Hopefully, when canoeing or kayaking you’ll never get yourself into a situation where you need to call for outside help, but if you do find yourself there, you need to know how to call Mayday. A Mayday call is an internationally recognized distress signal used to signal a life-threatening emergency that, if heard, should trigger a rescue. Before you learn how to call for Mayday, you need to learn about VHF radios and if you don’t own one, you need to budget for one, because they are one of the items that any coastal kayaker and many canoeists should own.
What is a VHF Radio?
A marine VHF radio is a two-way radio used for ship-to-ship and ship-to-land communication and for getting emergency assistance. It operates on frequencies between 156 to 174 MHz. For kayaking, you want a waterproof, handheld VHF Radio that preferably fits inside your life vest or ditch kit. Here are a few recommended choices from kayaking professionals:
- Icom IC-M72 Waterproof VHF Marine Radio – I’ve owned this radio for a number of years. It has seen lots of upside down time and it’s still going strong. The buttons are big and easy to hit with gloves on. Here’s a cheat sheet for the M72 that I made.
- Icom IC-M34 VHF Waterproof Marine Two-Way Radio – This one floats! Used by David H. Johnston of PaddlingInstructor.com.
- HX751 6W Floating VHF – Used by Dunks of Solent Sea Kayaking.
- HX850s Handheld VHF w/GPS – Jill Ellis of Adanac Paddles recommends this model.
How to Use a VHF Radio
We’ve covered How to Use A VHF Radio before, but a few notes are needed before we cover how to call Mayday.
First, you should make your emergency Mayday call on VHF channel 16. Channel 16 is known as a hailing frequency and is used to establish contact between vessels before you move your conversation to another channel. During a Mayday call, you’ll likely remain on 16 during the entire process unless the Coast Guard decide to move your call to an other channel.
Second, many handheld radios have different power levels, you’ll want to make your mayday call on the highest power level to gain the most range. Even at the highest range, you’ll only get a maximum of 5 miles in good conditions. So, if there are no boats or towers within that distance there’s a good chance to nobody will hear you. At the highest power levels batteries can drain quickly, which is a good reason to always charge your unit before heading out.
Third, calling Mayday doesn’t mean that you will be rescued. There are many things that could happen during a rescue attempt. You should have all the means and skills necessary to rescue yourself or survive prolonged exposure.
Fourth, only call Mayday if you find yourself in a situation that you can’t get safely out of and your life is in danger and without outside help you’ll likely die.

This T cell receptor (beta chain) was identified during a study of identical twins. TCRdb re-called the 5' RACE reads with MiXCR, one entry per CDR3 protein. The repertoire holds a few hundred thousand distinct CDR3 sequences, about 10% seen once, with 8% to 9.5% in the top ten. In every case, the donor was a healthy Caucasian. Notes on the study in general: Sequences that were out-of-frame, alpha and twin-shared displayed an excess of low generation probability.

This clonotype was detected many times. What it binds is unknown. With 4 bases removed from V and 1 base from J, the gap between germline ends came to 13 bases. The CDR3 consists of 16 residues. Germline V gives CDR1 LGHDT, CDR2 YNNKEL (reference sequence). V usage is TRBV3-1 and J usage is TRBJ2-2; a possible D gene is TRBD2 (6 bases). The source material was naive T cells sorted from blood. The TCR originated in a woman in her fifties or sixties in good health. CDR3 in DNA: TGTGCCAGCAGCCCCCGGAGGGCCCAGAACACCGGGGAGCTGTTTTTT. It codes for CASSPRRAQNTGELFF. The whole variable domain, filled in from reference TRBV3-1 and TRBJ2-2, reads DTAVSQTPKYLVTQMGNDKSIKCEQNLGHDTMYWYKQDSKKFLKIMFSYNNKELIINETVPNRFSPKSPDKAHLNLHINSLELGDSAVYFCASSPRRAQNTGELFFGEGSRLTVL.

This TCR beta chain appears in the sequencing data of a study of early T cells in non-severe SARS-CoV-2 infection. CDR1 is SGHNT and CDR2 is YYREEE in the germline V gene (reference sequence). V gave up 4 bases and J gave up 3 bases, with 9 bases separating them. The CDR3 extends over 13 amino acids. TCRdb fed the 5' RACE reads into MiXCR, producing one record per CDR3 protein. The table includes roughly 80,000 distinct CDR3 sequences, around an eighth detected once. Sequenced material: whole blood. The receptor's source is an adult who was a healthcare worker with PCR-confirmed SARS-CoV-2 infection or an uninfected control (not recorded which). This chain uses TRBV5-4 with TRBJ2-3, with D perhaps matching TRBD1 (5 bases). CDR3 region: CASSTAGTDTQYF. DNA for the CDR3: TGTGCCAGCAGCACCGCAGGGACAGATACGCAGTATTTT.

Fifth, to use a VHF radio to call, you need to push and hold the “Push to Talk” button. Before doing this, listen to the channel to make sure that no one is currently calling on the channel, because if you talk at the same time, you might not be heard. After you push and hold the button, wait a second before talking. If you talk right away something might get cut off.
How to Call Mayday
Because a Mayday call is only used in life-threatening emergency, don’t use it for other emergencies. If there is no threat to life or vessel then call a Pan Pan instead. When calling a Mayday, remain calm, because a calm voice is more likely to be understood than a panicked voice. During your call, relay only the important information and keep the message simple. Repeat the Mayday call until someone answers the call. To call a mayday follow the mayday protocol below.
- Mayday. Mayday. Mayday.
- This is [say vessel name 3 times].
- At Position [say location].
- State nature of emergency.
- Type of assistance needed.
- Number of people involved.
- Vessel name and description [2 times].
- OVER. Wait 10 sec. to 15 sec. repeat.
So, let’s say that you’re taking a day trip on Lake Superior to the Susie Islands and a storm rolls in and kicks up big waves because of the day’s opposing lake currents they become violent and steep. Instead of taking the portage around Pigeon Point, you make the bad decision to swing offshore and try to round Pigeon Point to get into the safety of Pigeon Bay. The sea of egg-carton-looking reflecting waves from the point tosses you and your buddy out of your kayaks and the kayaks get away. Since the water is cold at 50 degrees Fahrenheit and you’re only wearing hydroskin and Farmer John wetsuits, you decide to get help and call a Mayday. Look at the map below to find your position, which is about 1/2 of a nautical mile off of Pigeon Point. Your bearing to Pigeon Point is approximately 270 degrees.
Here’s what your Mayday call is going to sound like. Mayday. Mayday. Mayday. This is Kayaker, Kayaker, Kayaker. At approximately 1/2 mile off of Pigeon Point with a 270 degree bearing. We have lost our kayaks and are in the water. Need immediate rescue. Two people. Two kayaks, one red and one yellow. This is Kayaker. Over.
If no one answers you, call again in 10 to 15 seconds.